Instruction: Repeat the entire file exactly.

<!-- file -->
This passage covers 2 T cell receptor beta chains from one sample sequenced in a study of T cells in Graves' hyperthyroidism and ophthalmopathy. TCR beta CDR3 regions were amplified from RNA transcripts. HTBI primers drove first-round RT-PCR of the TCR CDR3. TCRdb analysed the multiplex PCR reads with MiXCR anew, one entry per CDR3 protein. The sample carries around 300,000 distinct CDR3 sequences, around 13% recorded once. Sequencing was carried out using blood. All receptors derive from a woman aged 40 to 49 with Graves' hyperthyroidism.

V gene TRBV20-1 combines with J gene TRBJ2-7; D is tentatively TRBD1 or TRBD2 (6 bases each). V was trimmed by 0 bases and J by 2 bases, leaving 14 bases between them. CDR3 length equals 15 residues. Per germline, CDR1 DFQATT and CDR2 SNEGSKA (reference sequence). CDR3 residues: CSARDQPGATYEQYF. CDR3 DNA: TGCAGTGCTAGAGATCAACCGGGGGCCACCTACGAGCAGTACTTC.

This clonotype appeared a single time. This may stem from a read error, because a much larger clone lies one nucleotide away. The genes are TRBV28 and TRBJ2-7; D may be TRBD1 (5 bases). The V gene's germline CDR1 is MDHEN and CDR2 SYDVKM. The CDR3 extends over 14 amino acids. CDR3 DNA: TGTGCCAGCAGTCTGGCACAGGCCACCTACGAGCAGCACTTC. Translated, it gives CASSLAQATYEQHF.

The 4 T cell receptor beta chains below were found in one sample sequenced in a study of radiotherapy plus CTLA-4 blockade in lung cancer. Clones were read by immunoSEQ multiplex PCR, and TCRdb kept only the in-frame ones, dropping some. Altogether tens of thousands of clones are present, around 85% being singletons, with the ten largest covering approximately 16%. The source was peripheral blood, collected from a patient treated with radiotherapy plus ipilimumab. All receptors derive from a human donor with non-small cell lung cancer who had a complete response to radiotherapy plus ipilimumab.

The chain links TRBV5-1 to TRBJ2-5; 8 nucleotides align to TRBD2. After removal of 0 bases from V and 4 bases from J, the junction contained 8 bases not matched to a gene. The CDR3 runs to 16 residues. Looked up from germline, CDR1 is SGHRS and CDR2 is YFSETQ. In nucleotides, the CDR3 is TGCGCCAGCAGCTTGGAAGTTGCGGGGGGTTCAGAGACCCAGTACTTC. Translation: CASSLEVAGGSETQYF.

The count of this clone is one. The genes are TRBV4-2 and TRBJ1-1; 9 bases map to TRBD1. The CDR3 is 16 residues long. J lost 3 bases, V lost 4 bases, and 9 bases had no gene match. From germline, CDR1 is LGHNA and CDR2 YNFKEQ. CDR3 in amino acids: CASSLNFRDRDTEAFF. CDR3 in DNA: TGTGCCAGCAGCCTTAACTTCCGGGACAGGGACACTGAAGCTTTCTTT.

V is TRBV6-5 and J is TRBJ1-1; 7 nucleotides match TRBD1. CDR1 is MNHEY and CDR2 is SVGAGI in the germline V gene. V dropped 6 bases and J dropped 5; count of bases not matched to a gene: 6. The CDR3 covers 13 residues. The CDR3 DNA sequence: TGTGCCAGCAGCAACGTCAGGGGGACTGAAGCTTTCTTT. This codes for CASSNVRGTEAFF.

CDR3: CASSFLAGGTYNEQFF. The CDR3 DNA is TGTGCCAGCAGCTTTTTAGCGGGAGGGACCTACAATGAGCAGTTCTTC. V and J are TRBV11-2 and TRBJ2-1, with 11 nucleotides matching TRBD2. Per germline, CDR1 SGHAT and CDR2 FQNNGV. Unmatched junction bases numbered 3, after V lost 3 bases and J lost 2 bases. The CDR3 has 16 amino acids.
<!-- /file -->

This passage covers 2 T cell receptor beta chains from one sample sequenced in a study of T cells in Graves' hyperthyroidism and ophthalmopathy. TCR beta CDR3 regions were amplified from RNA transcripts. HTBI primers drove first-round RT-PCR of the TCR CDR3. TCRdb analysed the multiplex PCR reads with MiXCR anew, one entry per CDR3 protein. The sample carries around 300,000 distinct CDR3 sequences, around 13% recorded once. Sequencing was carried out using blood. All receptors derive from a woman aged 40 to 49 with Graves' hyperthyroidism.

V gene TRBV20-1 combines with J gene TRBJ2-7; D is tentatively TRBD1 or TRBD2 (6 bases each). V was trimmed by 0 bases and J by 2 bases, leaving 14 bases between them. CDR3 length equals 15 residues. Per germline, CDR1 DFQATT and CDR2 SNEGSKA (reference sequence). CDR3 residues: CSARDQPGATYEQYF. CDR3 DNA: TGCAGTGCTAGAGATCAACCGGGGGCCACCTACGAGCAGTACTTC.

This clonotype appeared a single time. This may stem from a read error, because a much larger clone lies one nucleotide away. The genes are TRBV28 and TRBJ2-7; D may be TRBD1 (5 bases). The V gene's germline CDR1 is MDHEN and CDR2 SYDVKM. The CDR3 extends over 14 amino acids. CDR3 DNA: TGTGCCAGCAGTCTGGCACAGGCCACCTACGAGCAGCACTTC. Translated, it gives CASSLAQATYEQHF.

The 4 T cell receptor beta chains below were found in one sample sequenced in a study of radiotherapy plus CTLA-4 blockade in lung cancer. Clones were read by immunoSEQ multiplex PCR, and TCRdb kept only the in-frame ones, dropping some. Altogether tens of thousands of clones are present, around 85% being singletons, with the ten largest covering approximately 16%. The source was peripheral blood, collected from a patient treated with radiotherapy plus ipilimumab. All receptors derive from a human donor with non-small cell lung cancer who had a complete response to radiotherapy plus ipilimumab.

The chain links TRBV5-1 to TRBJ2-5; 8 nucleotides align to TRBD2. After removal of 0 bases from V and 4 bases from J, the junction contained 8 bases not matched to a gene. The CDR3 runs to 16 residues. Looked up from germline, CDR1 is SGHRS and CDR2 is YFSETQ. In nucleotides, the CDR3 is TGCGCCAGCAGCTTGGAAGTTGCGGGGGGTTCAGAGACCCAGTACTTC. Translation: CASSLEVAGGSETQYF.

The count of this clone is one. The genes are TRBV4-2 and TRBJ1-1; 9 bases map to TRBD1. The CDR3 is 16 residues long. J lost 3 bases, V lost 4 bases, and 9 bases had no gene match. From germline, CDR1 is LGHNA and CDR2 YNFKEQ. CDR3 in amino acids: CASSLNFRDRDTEAFF. CDR3 in DNA: TGTGCCAGCAGCCTTAACTTCCGGGACAGGGACACTGAAGCTTTCTTT.

V is TRBV6-5 and J is TRBJ1-1; 7 nucleotides match TRBD1. CDR1 is MNHEY and CDR2 is SVGAGI in the germline V gene. V dropped 6 bases and J dropped 5; count of bases not matched to a gene: 6. The CDR3 covers 13 residues. The CDR3 DNA sequence: TGTGCCAGCAGCAACGTCAGGGGGACTGAAGCTTTCTTT. This codes for CASSNVRGTEAFF.

CDR3: CASSFLAGGTYNEQFF. The CDR3 DNA is TGTGCCAGCAGCTTTTTAGCGGGAGGGACCTACAATGAGCAGTTCTTC. V and J are TRBV11-2 and TRBJ2-1, with 11 nucleotides matching TRBD2. Per germline, CDR1 SGHAT and CDR2 FQNNGV. Unmatched junction bases numbered 3, after V lost 3 bases and J lost 2 bases. The CDR3 has 16 amino acids.